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“Class Action Park” is a sharp, funny, and bizarrely responsible documentary about an amusement park in Vernon, New Jersey, that inexplicably hurt a lot of people. That recklessness was part of the fun—you could risk whiplash in a tube on the choppy waters of the Colorado River Ride, wade in a large wave pool that has a “death zone,” or commandeer the go-karts from Motor World and reach speeds of 50 miles per hour. The employees seemed more likely to join reckless behavior than stop it, and the rich guy behind it all was fulfilling his dream of creating a small world with no rules. Directed by Chris Charles Scott III and Seth Porges, "Class Action Park" presents the saga of this empire with the right amount of gravity: unlike the park ever did, it values people more than the memory of a cheap thrill.
It’s hard to believe a place like this ever existed, though the way it came to be makes sense: a rich guy named Gene Mulvilhill wanted to have his own water park, and Vernon allowed him to have the only one outside the New York City area. Because he had money and didn't prioritize safety or science, he would engineer rides that sometimes didn't even make it past the testing phase, like a cannonball shoot that initially decapitated test dummies. Known by his former employees as "Uncle Gene" and by a grieving mother as "a piece of sh*t," the rule-bending Mulvihill found ways to largely avoid accountability by starting a shell insurance company in the Cayman Islands, which he then used for money laundering. And unless someone was seriously hurt at Action Park, he and his teenage staff didn't report it. It was a reckless operation but found a purpose with the adventurous folk who took advantage of its Wild West freedoms. Many were hurt. A few people died. Everyone who left Action Park left with a story.
"Class Action Park" is told in chronological order, a vital idea to its you-are-there energy as you share in the memories and later learn that the danger factor isn't simply a joke. With archival footage and cartoon reenactments, the movie details the real-life slapstick moments of the park while talking heads regale stories of pain and mischief, including you in the '80s movie in their minds. You return to being a teenager with them in their experiences, as attendees and counselors make it all sound like “Meatballs” meets the sadism of the legendary PC game “Roller Coaster Tycoon.” Everyone loved the idea of these dangerous rides in a communal, comedy-is-pain way; comedian Chris Gethard describes it as "we would try to die for fun," and Alison Becker speaks of the Jersey-esque bravado that seemed to motivate a lot of Action Park's customers: “You f**kin’ p***y, just do it!”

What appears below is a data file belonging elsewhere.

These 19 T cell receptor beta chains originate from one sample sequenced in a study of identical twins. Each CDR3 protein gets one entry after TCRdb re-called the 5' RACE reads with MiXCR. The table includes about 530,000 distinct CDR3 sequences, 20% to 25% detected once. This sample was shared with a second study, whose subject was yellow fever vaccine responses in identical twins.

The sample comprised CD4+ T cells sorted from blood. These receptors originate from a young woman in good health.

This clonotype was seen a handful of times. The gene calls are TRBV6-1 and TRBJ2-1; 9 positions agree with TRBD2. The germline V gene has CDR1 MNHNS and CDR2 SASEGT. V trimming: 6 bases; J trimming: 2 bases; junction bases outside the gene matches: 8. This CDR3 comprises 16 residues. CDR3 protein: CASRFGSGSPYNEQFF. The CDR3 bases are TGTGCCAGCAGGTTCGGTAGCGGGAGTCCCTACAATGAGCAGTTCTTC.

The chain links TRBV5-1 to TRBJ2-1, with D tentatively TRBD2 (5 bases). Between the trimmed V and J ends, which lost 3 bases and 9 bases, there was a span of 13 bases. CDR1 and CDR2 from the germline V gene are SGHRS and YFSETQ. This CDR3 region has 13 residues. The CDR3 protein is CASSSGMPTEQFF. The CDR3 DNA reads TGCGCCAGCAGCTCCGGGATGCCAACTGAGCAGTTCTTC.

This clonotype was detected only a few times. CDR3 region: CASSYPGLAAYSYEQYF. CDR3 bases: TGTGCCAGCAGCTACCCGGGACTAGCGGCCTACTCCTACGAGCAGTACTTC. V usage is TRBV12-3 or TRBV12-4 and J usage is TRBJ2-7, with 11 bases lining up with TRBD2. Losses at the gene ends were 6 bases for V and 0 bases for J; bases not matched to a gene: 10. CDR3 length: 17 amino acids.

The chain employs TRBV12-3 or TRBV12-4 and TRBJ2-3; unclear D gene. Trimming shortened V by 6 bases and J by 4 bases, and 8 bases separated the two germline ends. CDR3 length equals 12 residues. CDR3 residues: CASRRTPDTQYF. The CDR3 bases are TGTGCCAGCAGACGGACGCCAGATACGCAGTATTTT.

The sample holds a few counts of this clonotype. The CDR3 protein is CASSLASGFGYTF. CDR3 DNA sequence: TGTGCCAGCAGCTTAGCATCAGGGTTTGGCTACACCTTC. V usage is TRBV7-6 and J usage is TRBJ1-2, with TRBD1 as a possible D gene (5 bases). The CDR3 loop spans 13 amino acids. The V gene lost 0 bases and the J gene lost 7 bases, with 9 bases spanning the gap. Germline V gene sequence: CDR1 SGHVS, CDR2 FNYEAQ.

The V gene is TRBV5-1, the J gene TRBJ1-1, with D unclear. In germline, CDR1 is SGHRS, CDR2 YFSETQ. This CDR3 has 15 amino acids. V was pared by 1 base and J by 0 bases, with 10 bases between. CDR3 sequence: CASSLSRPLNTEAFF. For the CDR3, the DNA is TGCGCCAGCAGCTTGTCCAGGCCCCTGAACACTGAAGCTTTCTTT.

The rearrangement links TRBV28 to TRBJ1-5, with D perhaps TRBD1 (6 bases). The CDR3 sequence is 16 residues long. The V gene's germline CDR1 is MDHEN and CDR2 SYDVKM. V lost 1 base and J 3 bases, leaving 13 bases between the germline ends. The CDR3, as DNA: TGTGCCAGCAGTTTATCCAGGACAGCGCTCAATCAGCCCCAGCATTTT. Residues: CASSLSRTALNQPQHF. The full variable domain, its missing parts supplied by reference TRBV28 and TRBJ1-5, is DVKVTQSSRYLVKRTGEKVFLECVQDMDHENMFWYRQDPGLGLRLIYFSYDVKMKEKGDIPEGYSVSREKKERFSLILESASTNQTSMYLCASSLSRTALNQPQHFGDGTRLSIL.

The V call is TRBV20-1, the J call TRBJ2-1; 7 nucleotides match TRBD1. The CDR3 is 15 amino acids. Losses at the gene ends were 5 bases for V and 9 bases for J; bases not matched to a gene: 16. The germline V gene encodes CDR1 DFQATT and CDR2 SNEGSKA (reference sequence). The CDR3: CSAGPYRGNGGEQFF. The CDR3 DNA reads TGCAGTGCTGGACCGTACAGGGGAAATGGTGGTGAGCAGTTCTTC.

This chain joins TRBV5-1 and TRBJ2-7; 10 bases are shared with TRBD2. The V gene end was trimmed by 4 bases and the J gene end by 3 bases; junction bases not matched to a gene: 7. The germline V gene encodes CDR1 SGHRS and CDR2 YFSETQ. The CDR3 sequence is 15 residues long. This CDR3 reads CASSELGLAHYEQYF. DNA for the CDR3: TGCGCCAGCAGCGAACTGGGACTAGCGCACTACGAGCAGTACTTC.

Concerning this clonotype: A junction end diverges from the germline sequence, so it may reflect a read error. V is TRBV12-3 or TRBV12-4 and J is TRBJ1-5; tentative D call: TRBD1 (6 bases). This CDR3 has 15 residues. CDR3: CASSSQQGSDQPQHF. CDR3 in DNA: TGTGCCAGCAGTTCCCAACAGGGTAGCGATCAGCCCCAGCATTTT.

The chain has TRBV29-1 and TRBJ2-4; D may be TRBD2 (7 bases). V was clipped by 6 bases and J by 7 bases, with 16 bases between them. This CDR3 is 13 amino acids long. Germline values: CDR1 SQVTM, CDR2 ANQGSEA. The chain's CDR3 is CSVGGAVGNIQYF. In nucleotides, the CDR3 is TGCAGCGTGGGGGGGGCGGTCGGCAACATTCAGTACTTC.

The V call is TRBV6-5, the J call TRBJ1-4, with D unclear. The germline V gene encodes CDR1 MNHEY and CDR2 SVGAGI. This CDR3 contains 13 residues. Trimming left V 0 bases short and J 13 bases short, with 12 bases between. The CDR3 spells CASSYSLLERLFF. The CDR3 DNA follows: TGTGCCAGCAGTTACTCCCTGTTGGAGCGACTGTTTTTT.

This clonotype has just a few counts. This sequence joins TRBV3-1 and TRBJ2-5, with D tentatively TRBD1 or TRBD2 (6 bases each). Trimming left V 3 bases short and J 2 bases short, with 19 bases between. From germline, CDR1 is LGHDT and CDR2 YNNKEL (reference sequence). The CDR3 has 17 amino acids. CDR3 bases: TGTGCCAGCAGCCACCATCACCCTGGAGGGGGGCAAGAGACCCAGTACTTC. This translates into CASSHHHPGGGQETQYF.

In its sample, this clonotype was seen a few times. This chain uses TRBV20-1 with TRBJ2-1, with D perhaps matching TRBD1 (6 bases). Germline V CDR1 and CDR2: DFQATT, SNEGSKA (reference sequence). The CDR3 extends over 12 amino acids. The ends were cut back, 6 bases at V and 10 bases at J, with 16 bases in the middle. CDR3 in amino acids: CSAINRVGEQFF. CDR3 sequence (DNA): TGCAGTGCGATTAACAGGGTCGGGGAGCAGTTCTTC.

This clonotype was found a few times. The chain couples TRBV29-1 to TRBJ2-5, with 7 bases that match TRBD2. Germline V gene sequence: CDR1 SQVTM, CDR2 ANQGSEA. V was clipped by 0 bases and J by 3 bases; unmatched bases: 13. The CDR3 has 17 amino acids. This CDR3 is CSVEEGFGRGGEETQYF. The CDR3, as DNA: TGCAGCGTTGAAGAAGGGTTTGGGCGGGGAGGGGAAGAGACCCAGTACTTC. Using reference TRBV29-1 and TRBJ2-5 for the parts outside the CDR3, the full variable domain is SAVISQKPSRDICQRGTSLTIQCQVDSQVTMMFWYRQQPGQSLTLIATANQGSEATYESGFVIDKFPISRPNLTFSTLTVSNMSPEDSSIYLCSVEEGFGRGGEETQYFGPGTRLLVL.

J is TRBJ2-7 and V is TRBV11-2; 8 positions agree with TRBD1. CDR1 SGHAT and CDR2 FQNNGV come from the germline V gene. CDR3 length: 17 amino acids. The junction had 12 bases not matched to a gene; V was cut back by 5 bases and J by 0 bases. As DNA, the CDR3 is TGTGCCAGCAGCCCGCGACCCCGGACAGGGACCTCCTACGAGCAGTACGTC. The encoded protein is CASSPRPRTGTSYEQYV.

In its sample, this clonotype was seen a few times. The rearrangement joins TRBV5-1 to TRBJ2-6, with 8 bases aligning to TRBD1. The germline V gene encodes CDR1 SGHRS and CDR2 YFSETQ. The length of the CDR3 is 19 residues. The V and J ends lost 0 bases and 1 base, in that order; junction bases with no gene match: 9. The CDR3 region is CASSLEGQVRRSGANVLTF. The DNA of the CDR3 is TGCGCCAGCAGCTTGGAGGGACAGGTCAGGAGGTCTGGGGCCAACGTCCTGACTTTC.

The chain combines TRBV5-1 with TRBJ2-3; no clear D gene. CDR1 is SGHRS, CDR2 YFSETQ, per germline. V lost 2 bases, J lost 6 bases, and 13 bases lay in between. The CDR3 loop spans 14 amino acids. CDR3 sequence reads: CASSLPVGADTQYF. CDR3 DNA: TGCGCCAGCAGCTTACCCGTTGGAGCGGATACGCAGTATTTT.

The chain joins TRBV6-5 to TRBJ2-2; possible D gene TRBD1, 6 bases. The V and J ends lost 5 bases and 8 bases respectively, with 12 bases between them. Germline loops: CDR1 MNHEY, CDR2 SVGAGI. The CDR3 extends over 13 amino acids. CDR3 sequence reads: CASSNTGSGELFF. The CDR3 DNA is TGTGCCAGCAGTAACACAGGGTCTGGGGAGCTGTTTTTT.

The last shot of this tale about kids running wild in the ‘80s and '90s is that of a cemetery. One family, the Larssons, lost a son/brother to an accident on the dangerous alpine slide, and the park tried to blame it on the jagged rocks nearby instead of the shabby course and a broken cart. The film's focus on the Larssons' tragedy, among other instances of death that happened at the park because of Mulvihill's negligence, represents a great feat for "Class Action Park"—while it tells of this outrageous and inherently problematic enterprise, it does so with an unmistakable perspective of maturity. Nostalgia is a rush of its own, but "Class Action Park" exemplifies how it's fleeting and selective. And only the people who survive those wild rides get the chance to enjoy them in hindsight.
That’s not the kind of rumination I expected to have while learning about all of the hilariously irresponsible water slides and teenage shenanigans that make this documentary so inviting. But that’s the lasting bruise of “Class Action Park,” a documentary that proves nostalgia can coexist with growth and is full of adults who do not wish they could go back. Certain things are meant to pass and exist only in memory. It’s OK that they stay there.
Now streaming on HBO Max.